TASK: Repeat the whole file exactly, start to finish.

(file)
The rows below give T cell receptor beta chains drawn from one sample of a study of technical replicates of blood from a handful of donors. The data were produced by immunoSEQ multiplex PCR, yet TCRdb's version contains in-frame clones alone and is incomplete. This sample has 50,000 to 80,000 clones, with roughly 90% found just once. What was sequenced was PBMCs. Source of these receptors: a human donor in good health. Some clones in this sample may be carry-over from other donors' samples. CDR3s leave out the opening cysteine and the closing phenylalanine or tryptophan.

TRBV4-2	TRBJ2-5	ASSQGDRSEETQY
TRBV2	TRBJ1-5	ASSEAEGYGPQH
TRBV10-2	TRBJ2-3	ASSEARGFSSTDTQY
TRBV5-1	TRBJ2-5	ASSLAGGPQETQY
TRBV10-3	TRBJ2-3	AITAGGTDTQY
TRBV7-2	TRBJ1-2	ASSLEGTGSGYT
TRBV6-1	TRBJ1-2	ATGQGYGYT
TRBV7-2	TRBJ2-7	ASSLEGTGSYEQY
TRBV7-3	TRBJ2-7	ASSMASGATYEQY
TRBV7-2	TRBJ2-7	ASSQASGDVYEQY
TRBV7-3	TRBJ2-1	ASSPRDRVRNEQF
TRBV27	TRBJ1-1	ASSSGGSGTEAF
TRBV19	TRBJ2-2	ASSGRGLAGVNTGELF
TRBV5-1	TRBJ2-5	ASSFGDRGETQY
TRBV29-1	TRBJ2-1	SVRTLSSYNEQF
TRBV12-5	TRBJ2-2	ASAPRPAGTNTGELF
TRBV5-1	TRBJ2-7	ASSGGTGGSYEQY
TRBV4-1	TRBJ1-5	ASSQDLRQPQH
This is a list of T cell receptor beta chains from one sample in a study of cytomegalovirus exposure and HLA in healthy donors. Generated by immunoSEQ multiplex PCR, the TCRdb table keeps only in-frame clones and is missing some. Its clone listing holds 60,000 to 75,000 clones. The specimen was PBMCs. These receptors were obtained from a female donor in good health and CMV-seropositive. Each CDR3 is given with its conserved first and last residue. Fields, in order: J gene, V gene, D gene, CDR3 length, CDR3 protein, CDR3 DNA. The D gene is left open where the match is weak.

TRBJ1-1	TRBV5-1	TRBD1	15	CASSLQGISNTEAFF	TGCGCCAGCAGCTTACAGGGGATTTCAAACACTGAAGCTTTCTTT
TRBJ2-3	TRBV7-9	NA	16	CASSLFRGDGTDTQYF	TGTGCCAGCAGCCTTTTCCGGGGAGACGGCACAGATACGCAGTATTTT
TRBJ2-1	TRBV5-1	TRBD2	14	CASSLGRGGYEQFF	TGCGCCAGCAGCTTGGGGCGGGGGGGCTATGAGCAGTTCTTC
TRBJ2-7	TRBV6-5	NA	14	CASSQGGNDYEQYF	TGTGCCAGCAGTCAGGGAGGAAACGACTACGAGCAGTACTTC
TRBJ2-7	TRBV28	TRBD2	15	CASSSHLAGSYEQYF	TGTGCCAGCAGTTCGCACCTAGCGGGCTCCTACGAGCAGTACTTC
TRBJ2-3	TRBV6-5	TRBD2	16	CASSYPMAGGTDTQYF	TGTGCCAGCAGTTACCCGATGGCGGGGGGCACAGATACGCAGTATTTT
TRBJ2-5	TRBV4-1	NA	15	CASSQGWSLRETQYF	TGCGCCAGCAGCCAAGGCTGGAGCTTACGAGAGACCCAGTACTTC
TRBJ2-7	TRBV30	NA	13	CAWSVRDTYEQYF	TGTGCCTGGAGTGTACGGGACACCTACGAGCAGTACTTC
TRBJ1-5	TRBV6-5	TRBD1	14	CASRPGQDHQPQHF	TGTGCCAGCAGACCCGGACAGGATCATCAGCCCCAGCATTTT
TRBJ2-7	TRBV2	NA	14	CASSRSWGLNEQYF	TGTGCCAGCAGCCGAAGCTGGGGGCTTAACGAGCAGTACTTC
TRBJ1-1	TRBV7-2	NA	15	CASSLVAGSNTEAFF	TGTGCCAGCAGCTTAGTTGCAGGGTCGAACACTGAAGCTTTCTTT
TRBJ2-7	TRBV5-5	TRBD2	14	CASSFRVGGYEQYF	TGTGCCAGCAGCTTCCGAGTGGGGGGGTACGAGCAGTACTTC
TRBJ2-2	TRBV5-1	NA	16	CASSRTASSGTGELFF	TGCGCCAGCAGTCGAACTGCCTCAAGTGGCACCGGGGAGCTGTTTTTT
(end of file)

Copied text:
The rows below give T cell receptor beta chains drawn from one sample of a study of technical replicates of blood from a handful of donors. The data were produced by immunoSEQ multiplex PCR, yet TCRdb's version contains in-frame clones alone and is incomplete. This sample has 50,000 to 80,000 clones, with roughly 90% found just once. What was sequenced was PBMCs. Source of these receptors: a human donor in good health. Some clones in this sample may be carry-over from other donors' samples. CDR3s leave out the opening cysteine and the closing phenylalanine or tryptophan.

TRBV4-2	TRBJ2-5	ASSQGDRSEETQY
TRBV2	TRBJ1-5	ASSEAEGYGPQH
TRBV10-2	TRBJ2-3	ASSEARGFSSTDTQY
TRBV5-1	TRBJ2-5	ASSLAGGPQETQY
TRBV10-3	TRBJ2-3	AITAGGTDTQY
TRBV7-2	TRBJ1-2	ASSLEGTGSGYT
TRBV6-1	TRBJ1-2	ATGQGYGYT
TRBV7-2	TRBJ2-7	ASSLEGTGSYEQY
TRBV7-3	TRBJ2-7	ASSMASGATYEQY
TRBV7-2	TRBJ2-7	ASSQASGDVYEQY
TRBV7-3	TRBJ2-1	ASSPRDRVRNEQF
TRBV27	TRBJ1-1	ASSSGGSGTEAF
TRBV19	TRBJ2-2	ASSGRGLAGVNTGELF
TRBV5-1	TRBJ2-5	ASSFGDRGETQY
TRBV29-1	TRBJ2-1	SVRTLSSYNEQF
TRBV12-5	TRBJ2-2	ASAPRPAGTNTGELF
TRBV5-1	TRBJ2-7	ASSGGTGGSYEQY
TRBV4-1	TRBJ1-5	ASSQDLRQPQH
This is a list of T cell receptor beta chains from one sample in a study of cytomegalovirus exposure and HLA in healthy donors. Generated by immunoSEQ multiplex PCR, the TCRdb table keeps only in-frame clones and is missing some. Its clone listing holds 60,000 to 75,000 clones. The specimen was PBMCs. These receptors were obtained from a female donor in good health and CMV-seropositive. Each CDR3 is given with its conserved first and last residue. Fields, in order: J gene, V gene, D gene, CDR3 length, CDR3 protein, CDR3 DNA. The D gene is left open where the match is weak.

TRBJ1-1	TRBV5-1	TRBD1	15	CASSLQGISNTEAFF	TGCGCCAGCAGCTTACAGGGGATTTCAAACACTGAAGCTTTCTTT
TRBJ2-3	TRBV7-9	NA	16	CASSLFRGDGTDTQYF	TGTGCCAGCAGCCTTTTCCGGGGAGACGGCACAGATACGCAGTATTTT
TRBJ2-1	TRBV5-1	TRBD2	14	CASSLGRGGYEQFF	TGCGCCAGCAGCTTGGGGCGGGGGGGCTATGAGCAGTTCTTC
TRBJ2-7	TRBV6-5	NA	14	CASSQGGNDYEQYF	TGTGCCAGCAGTCAGGGAGGAAACGACTACGAGCAGTACTTC
TRBJ2-7	TRBV28	TRBD2	15	CASSSHLAGSYEQYF	TGTGCCAGCAGTTCGCACCTAGCGGGCTCCTACGAGCAGTACTTC
TRBJ2-3	TRBV6-5	TRBD2	16	CASSYPMAGGTDTQYF	TGTGCCAGCAGTTACCCGATGGCGGGGGGCACAGATACGCAGTATTTT
TRBJ2-5	TRBV4-1	NA	15	CASSQGWSLRETQYF	TGCGCCAGCAGCCAAGGCTGGAGCTTACGAGAGACCCAGTACTTC
TRBJ2-7	TRBV30	NA	13	CAWSVRDTYEQYF	TGTGCCTGGAGTGTACGGGACACCTACGAGCAGTACTTC
TRBJ1-5	TRBV6-5	TRBD1	14	CASRPGQDHQPQHF	TGTGCCAGCAGACCCGGACAGGATCATCAGCCCCAGCATTTT
TRBJ2-7	TRBV2	NA	14	CASSRSWGLNEQYF	TGTGCCAGCAGCCGAAGCTGGGGGCTTAACGAGCAGTACTTC
TRBJ1-1	TRBV7-2	NA	15	CASSLVAGSNTEAFF	TGTGCCAGCAGCTTAGTTGCAGGGTCGAACACTGAAGCTTTCTTT
TRBJ2-7	TRBV5-5	TRBD2	14	CASSFRVGGYEQYF	TGTGCCAGCAGCTTCCGAGTGGGGGGGTACGAGCAGTACTTC
TRBJ2-2	TRBV5-1	NA	16	CASSRTASSGTGELFF	TGCGCCAGCAGTCGAACTGCCTCAAGTGGCACCGGGGAGCTGTTTTTT